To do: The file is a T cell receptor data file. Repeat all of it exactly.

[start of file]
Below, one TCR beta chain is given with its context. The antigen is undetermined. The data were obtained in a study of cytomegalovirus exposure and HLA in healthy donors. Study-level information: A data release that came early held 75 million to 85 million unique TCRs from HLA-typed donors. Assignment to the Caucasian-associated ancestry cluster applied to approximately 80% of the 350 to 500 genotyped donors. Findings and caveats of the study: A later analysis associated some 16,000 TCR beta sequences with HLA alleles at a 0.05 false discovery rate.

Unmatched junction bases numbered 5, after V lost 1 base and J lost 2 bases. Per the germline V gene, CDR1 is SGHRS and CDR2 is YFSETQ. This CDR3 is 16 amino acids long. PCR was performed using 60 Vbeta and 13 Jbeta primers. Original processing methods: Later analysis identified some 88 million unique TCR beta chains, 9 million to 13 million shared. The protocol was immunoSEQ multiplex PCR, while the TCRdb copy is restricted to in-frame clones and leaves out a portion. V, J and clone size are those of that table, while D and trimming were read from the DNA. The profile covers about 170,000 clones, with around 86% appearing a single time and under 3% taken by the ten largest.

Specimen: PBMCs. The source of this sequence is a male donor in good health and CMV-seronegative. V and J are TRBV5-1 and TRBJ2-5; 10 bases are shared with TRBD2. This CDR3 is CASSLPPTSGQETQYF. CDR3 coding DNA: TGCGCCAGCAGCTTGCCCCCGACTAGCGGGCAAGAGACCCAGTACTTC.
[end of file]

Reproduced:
Below, one TCR beta chain is given with its context. The antigen is undetermined. The data were obtained in a study of cytomegalovirus exposure and HLA in healthy donors. Study-level information: A data release that came early held 75 million to 85 million unique TCRs from HLA-typed donors. Assignment to the Caucasian-associated ancestry cluster applied to approximately 80% of the 350 to 500 genotyped donors. Findings and caveats of the study: A later analysis associated some 16,000 TCR beta sequences with HLA alleles at a 0.05 false discovery rate.

Unmatched junction bases numbered 5, after V lost 1 base and J lost 2 bases. Per the germline V gene, CDR1 is SGHRS and CDR2 is YFSETQ. This CDR3 is 16 amino acids long. PCR was performed using 60 Vbeta and 13 Jbeta primers. Original processing methods: Later analysis identified some 88 million unique TCR beta chains, 9 million to 13 million shared. The protocol was immunoSEQ multiplex PCR, while the TCRdb copy is restricted to in-frame clones and leaves out a portion. V, J and clone size are those of that table, while D and trimming were read from the DNA. The profile covers about 170,000 clones, with around 86% appearing a single time and under 3% taken by the ten largest.

Specimen: PBMCs. The source of this sequence is a male donor in good health and CMV-seronegative. V and J are TRBV5-1 and TRBJ2-5; 10 bases are shared with TRBD2. This CDR3 is CASSLPPTSGQETQYF. CDR3 coding DNA: TGCGCCAGCAGCTTGCCCCCGACTAGCGGGCAAGAGACCCAGTACTTC.